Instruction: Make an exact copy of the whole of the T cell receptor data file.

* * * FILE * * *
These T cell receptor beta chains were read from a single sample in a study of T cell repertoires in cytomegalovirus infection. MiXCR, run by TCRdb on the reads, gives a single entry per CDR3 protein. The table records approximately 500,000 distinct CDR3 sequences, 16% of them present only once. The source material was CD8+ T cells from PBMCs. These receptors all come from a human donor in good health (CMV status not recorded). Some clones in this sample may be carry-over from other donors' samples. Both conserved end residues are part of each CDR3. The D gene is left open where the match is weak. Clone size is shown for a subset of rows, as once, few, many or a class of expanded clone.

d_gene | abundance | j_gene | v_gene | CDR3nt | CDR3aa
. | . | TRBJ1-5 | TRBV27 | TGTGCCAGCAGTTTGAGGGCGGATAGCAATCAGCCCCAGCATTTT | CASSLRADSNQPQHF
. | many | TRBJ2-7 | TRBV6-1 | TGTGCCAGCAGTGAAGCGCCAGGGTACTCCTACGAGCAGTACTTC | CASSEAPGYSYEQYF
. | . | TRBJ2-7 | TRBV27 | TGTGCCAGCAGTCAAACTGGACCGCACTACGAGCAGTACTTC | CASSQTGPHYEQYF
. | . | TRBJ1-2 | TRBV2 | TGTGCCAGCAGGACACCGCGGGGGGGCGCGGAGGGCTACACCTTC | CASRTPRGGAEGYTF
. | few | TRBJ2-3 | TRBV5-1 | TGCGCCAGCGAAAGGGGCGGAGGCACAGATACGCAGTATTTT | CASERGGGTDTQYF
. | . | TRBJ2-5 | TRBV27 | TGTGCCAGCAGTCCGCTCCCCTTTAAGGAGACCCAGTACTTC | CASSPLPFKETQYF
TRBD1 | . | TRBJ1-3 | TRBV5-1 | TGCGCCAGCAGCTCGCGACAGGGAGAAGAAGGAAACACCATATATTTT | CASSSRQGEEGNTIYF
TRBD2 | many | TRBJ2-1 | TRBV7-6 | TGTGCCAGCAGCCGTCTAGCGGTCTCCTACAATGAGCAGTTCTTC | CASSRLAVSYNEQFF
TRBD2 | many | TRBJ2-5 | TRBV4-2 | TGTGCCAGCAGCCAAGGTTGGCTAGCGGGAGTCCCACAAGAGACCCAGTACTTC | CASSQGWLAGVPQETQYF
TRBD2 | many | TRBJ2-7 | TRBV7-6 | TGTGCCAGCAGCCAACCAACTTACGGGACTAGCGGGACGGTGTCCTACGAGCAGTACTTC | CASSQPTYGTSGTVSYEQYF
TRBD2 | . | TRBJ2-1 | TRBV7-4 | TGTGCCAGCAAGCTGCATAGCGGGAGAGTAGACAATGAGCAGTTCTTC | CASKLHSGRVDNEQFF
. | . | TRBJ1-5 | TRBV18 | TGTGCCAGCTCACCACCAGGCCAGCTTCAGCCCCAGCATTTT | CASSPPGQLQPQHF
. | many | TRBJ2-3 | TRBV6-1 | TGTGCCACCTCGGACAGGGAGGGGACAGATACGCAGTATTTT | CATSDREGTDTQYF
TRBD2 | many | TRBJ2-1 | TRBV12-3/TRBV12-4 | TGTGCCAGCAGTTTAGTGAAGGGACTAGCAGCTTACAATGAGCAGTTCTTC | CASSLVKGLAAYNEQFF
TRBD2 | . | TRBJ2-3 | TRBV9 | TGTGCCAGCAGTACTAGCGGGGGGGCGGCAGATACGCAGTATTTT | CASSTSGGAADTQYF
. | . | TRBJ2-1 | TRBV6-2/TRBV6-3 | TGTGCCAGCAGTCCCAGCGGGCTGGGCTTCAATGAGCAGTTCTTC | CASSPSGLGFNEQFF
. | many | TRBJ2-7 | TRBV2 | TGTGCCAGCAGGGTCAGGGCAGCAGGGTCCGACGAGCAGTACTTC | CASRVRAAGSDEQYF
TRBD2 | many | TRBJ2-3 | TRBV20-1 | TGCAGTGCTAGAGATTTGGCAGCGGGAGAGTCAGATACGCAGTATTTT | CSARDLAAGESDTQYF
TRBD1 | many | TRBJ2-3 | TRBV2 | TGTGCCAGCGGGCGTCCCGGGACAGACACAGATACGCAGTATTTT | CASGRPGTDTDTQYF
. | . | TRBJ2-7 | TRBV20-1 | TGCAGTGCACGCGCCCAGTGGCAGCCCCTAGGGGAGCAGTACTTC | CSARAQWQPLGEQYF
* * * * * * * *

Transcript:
These T cell receptor beta chains were read from a single sample in a study of T cell repertoires in cytomegalovirus infection. MiXCR, run by TCRdb on the reads, gives a single entry per CDR3 protein. The table records approximately 500,000 distinct CDR3 sequences, 16% of them present only once. The source material was CD8+ T cells from PBMCs. These receptors all come from a human donor in good health (CMV status not recorded). Some clones in this sample may be carry-over from other donors' samples. Both conserved end residues are part of each CDR3. The D gene is left open where the match is weak. Clone size is shown for a subset of rows, as once, few, many or a class of expanded clone.

d_gene | abundance | j_gene | v_gene | CDR3nt | CDR3aa
. | . | TRBJ1-5 | TRBV27 | TGTGCCAGCAGTTTGAGGGCGGATAGCAATCAGCCCCAGCATTTT | CASSLRADSNQPQHF
. | many | TRBJ2-7 | TRBV6-1 | TGTGCCAGCAGTGAAGCGCCAGGGTACTCCTACGAGCAGTACTTC | CASSEAPGYSYEQYF
. | . | TRBJ2-7 | TRBV27 | TGTGCCAGCAGTCAAACTGGACCGCACTACGAGCAGTACTTC | CASSQTGPHYEQYF
. | . | TRBJ1-2 | TRBV2 | TGTGCCAGCAGGACACCGCGGGGGGGCGCGGAGGGCTACACCTTC | CASRTPRGGAEGYTF
. | few | TRBJ2-3 | TRBV5-1 | TGCGCCAGCGAAAGGGGCGGAGGCACAGATACGCAGTATTTT | CASERGGGTDTQYF
. | . | TRBJ2-5 | TRBV27 | TGTGCCAGCAGTCCGCTCCCCTTTAAGGAGACCCAGTACTTC | CASSPLPFKETQYF
TRBD1 | . | TRBJ1-3 | TRBV5-1 | TGCGCCAGCAGCTCGCGACAGGGAGAAGAAGGAAACACCATATATTTT | CASSSRQGEEGNTIYF
TRBD2 | many | TRBJ2-1 | TRBV7-6 | TGTGCCAGCAGCCGTCTAGCGGTCTCCTACAATGAGCAGTTCTTC | CASSRLAVSYNEQFF
TRBD2 | many | TRBJ2-5 | TRBV4-2 | TGTGCCAGCAGCCAAGGTTGGCTAGCGGGAGTCCCACAAGAGACCCAGTACTTC | CASSQGWLAGVPQETQYF
TRBD2 | many | TRBJ2-7 | TRBV7-6 | TGTGCCAGCAGCCAACCAACTTACGGGACTAGCGGGACGGTGTCCTACGAGCAGTACTTC | CASSQPTYGTSGTVSYEQYF
TRBD2 | . | TRBJ2-1 | TRBV7-4 | TGTGCCAGCAAGCTGCATAGCGGGAGAGTAGACAATGAGCAGTTCTTC | CASKLHSGRVDNEQFF
. | . | TRBJ1-5 | TRBV18 | TGTGCCAGCTCACCACCAGGCCAGCTTCAGCCCCAGCATTTT | CASSPPGQLQPQHF
. | many | TRBJ2-3 | TRBV6-1 | TGTGCCACCTCGGACAGGGAGGGGACAGATACGCAGTATTTT | CATSDREGTDTQYF
TRBD2 | many | TRBJ2-1 | TRBV12-3/TRBV12-4 | TGTGCCAGCAGTTTAGTGAAGGGACTAGCAGCTTACAATGAGCAGTTCTTC | CASSLVKGLAAYNEQFF
TRBD2 | . | TRBJ2-3 | TRBV9 | TGTGCCAGCAGTACTAGCGGGGGGGCGGCAGATACGCAGTATTTT | CASSTSGGAADTQYF
. | . | TRBJ2-1 | TRBV6-2/TRBV6-3 | TGTGCCAGCAGTCCCAGCGGGCTGGGCTTCAATGAGCAGTTCTTC | CASSPSGLGFNEQFF
. | many | TRBJ2-7 | TRBV2 | TGTGCCAGCAGGGTCAGGGCAGCAGGGTCCGACGAGCAGTACTTC | CASRVRAAGSDEQYF
TRBD2 | many | TRBJ2-3 | TRBV20-1 | TGCAGTGCTAGAGATTTGGCAGCGGGAGAGTCAGATACGCAGTATTTT | CSARDLAAGESDTQYF
TRBD1 | many | TRBJ2-3 | TRBV2 | TGTGCCAGCGGGCGTCCCGGGACAGACACAGATACGCAGTATTTT | CASGRPGTDTDTQYF
. | . | TRBJ2-7 | TRBV20-1 | TGCAGTGCACGCGCCCAGTGGCAGCCCCTAGGGGAGCAGTACTTC | CSARAQWQPLGEQYF